I'm a fan of other stuff, like Naruto, Negima!, video games, etc. But Star Wars is my badge of honor. Different types of fans don't bother me--it's fun to come across someone else who is in to something as much as I am--until they start beating people over the head with information or because said person disagreed with them.

People don't realize that what makes a great book isn't complicated words or great literature skills but it's how the author gets emotions out of you and creates the characters and invokes human emotion.

Twilight is actually art because it gets emotion out of people and even though I don't like it Edward Cullen is actually a good character because Stephenie Meyer managed to create the stereotypical dream boy that girls like in television shows and other media.

It's too bad the movies couldn't improve on how boring the books are (I know it's made for teenage girls but why can't they try and appeal to other people as well and change the plot a bit? Even Stephenie Meyer thought of letting them change it...seriously the plot in the first book being the only book I read was fucking boring)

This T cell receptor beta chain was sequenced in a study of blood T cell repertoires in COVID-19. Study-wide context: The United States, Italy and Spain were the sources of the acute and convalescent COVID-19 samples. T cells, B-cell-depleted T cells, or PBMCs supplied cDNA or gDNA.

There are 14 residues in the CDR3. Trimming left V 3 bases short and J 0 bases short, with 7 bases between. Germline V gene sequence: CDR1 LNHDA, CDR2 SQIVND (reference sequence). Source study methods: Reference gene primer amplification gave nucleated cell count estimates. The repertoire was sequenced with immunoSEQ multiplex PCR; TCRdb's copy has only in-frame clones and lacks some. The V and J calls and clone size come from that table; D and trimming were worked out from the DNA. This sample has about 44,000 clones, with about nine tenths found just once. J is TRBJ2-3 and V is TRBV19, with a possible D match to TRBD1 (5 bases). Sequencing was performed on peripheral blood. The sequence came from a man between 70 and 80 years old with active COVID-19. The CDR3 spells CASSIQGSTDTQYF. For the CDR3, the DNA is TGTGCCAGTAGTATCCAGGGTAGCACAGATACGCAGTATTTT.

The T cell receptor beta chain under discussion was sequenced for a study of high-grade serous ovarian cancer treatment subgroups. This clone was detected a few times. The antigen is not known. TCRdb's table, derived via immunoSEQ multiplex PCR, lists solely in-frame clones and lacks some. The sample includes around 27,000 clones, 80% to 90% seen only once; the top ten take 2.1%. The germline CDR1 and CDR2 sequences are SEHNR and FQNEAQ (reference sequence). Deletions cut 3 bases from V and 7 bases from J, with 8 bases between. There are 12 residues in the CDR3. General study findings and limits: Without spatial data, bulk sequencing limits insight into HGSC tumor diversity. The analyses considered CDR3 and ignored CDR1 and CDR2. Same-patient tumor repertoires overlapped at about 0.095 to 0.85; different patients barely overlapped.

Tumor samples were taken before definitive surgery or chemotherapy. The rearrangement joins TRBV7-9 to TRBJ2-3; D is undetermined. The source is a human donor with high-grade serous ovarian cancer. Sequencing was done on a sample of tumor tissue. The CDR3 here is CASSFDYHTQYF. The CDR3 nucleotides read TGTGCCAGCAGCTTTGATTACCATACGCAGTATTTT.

EDIT: I'm a big fan of Mass Effect and Star Wars and know a lot about their universes, just finished reading all the Mass Effect books.

EDITEDIT: I think Twilight is an interesting film because it's the first film in awhile that has been really memorable to people and created such a large fan base, maybe it's because of all the books it has behind it or because of it's target fan base but it's still pretty fucking weird that it managed to get so many fans and inspired so many young girls to read which in itself is a good thing

My problem with fans (at least the hardcore ones) is they try and force their views on whats considered good on everyone else and pity the poor sod who dares to disagree. I'm one of those weird people who thought the prequal trilogy was entertaining, some of the Ulimate Marval line is a decent read and Star Trek: Voyager is perfectly good TV. However, if I was to mention any of this on a related forum (hell, even here its dangerous) I would be told that my own personal view is somehow wrong.